As you might guess, I’m a little excited about this. There have been many late nights, and angsty messages flying back and forth across the internet on FB & Twitter, a whole “nation” of fans trying to work up the courage to believe our team could win the whole thing.
I know it’s just a game. But here’s why it matters: Two years ago, the Red Sox somehow morphed from America’s team to a bunch of epic a$$holes. They were cocky and didn’t like each other, stories came out about infighting and how the pitchers were drinking in the bullpen. It was a disaster. I’m a lifelong fan, and I remember thinking, “How can this be happening? How can they be such jerks?” It’s one thing to be disappointed in how your team plays; it’s another thing to be disappointed in who they are.
After that grim year, management blew up the entire program. That was a smart move, although it included some bad choices. The team that came out of that process seemed like just a random bunch of guys sent out each game to wing it, with no plan or sense of what they were trying to accomplish. The new manager, Bobby Valentine, was ill-equipped for the job, and led the team to it’s worst season since the mid-1960s and a last place finish in the American League East. That was a long summer. We fans just sort of wandered around, discovered new TV shows on USA Network, and waited for football season to start.
I wasn’t sure what to do with the idea of not liking my own team.
I share all this not because it’s THAT big a deal. But more because it feels symbolic of other things in life – we all have them – where something that felt wonderful and successful falls apart and you wonder if you’ll ever get back to that place of hope and possibility again.
This season reminded me that you do.
It started last April, when David Ortiz took the mic at the first game after the Boston Marathon bombing and declared, “This is our $%#ing city!” I still tear up when I see it. We needed that. We needed someone charismatic and fun to lead us out of that dark place and help us LIVE again, and not get swept under by this new reality.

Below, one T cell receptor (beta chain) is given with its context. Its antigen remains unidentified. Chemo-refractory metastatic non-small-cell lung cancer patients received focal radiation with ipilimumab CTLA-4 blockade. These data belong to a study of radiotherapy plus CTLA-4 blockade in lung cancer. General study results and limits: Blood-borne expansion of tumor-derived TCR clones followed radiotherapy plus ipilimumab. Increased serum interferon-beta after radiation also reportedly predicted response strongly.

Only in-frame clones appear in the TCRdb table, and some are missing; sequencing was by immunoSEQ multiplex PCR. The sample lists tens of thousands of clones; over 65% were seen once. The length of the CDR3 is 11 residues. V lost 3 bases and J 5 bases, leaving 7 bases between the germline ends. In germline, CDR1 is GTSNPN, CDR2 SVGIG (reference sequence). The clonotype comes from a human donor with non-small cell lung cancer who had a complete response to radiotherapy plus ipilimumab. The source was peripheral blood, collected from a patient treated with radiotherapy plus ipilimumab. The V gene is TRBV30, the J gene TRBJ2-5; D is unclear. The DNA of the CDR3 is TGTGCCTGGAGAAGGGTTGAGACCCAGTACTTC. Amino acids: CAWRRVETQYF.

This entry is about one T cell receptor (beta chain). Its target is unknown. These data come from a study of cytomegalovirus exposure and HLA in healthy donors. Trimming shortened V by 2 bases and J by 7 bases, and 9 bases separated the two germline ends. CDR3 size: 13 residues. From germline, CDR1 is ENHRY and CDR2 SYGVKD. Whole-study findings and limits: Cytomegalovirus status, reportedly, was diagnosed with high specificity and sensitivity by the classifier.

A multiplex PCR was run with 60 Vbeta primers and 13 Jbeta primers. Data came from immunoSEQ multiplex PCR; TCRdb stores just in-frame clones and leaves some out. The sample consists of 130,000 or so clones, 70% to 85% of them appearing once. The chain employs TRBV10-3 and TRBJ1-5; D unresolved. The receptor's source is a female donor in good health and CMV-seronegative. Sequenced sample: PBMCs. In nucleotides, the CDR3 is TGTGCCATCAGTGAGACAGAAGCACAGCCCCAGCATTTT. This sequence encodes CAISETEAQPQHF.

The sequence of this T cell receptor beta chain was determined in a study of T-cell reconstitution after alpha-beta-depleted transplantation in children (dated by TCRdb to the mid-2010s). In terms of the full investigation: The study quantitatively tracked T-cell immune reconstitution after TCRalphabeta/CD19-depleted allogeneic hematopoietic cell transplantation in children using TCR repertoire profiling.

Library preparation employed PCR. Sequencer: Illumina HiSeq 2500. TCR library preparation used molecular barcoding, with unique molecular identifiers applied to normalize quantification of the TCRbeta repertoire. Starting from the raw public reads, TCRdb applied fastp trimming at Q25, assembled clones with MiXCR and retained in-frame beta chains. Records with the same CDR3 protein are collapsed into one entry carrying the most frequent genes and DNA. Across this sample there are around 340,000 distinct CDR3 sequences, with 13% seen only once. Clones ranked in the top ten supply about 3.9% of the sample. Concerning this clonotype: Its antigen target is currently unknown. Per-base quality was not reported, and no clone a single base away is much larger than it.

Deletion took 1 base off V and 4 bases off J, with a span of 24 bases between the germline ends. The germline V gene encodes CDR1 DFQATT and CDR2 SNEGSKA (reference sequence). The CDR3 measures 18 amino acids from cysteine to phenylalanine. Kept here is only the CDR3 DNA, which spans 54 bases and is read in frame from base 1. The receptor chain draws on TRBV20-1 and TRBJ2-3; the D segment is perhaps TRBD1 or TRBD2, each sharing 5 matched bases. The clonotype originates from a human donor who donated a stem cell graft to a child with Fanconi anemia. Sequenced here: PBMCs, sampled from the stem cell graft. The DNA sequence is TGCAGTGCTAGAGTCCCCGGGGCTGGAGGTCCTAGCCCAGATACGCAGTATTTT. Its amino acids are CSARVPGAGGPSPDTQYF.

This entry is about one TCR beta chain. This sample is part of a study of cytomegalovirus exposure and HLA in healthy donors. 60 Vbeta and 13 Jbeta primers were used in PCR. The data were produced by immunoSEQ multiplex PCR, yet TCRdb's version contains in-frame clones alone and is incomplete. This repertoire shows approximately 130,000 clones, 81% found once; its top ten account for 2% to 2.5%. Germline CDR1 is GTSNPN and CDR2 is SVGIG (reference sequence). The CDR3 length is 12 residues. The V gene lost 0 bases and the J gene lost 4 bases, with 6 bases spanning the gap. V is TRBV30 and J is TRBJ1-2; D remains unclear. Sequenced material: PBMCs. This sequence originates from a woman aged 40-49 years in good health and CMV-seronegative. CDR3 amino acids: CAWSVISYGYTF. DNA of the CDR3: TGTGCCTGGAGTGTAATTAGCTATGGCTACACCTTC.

Then the guys won some games. They showed some mad skills and developed quirks and grew some of the nastiest looking facial hair this city has ever seen. Watching games was fun again. The new manager, John Farrell, seemed smart and strategic…and like he wasn’t a jerk. I like that in a leader. And commentators talked about how the players worked really, really hard at their jobs, trying to make something of this season. That felt redemptive.
What I love about last night’s win is that it gives me much-needed proof: Your team can go from worst to first. When you have no choice but to blow up the old system, there may be an ugly, awkward, painful season of failed attempts to rebuild. But you will rebuild. And at some point, God willing, the pieces will fall together in a way you couldn’t have anticipated. You’ll get some come-from-behind wins and access levels of determination and talent you didn’t know were there. Some things go your way that probably shouldn’t. (I’ve NEVER seen a runner escape a rundown like Jacoby Ellsbury did.) And you’ll get a chance to win the whole thing, whatever that looks like for you.
I love this. I’m grateful. This has been such a fun season to remember that God brings NEW THINGS, and we’re not just stuck trying to cobble together a way forward out of leftover pieces.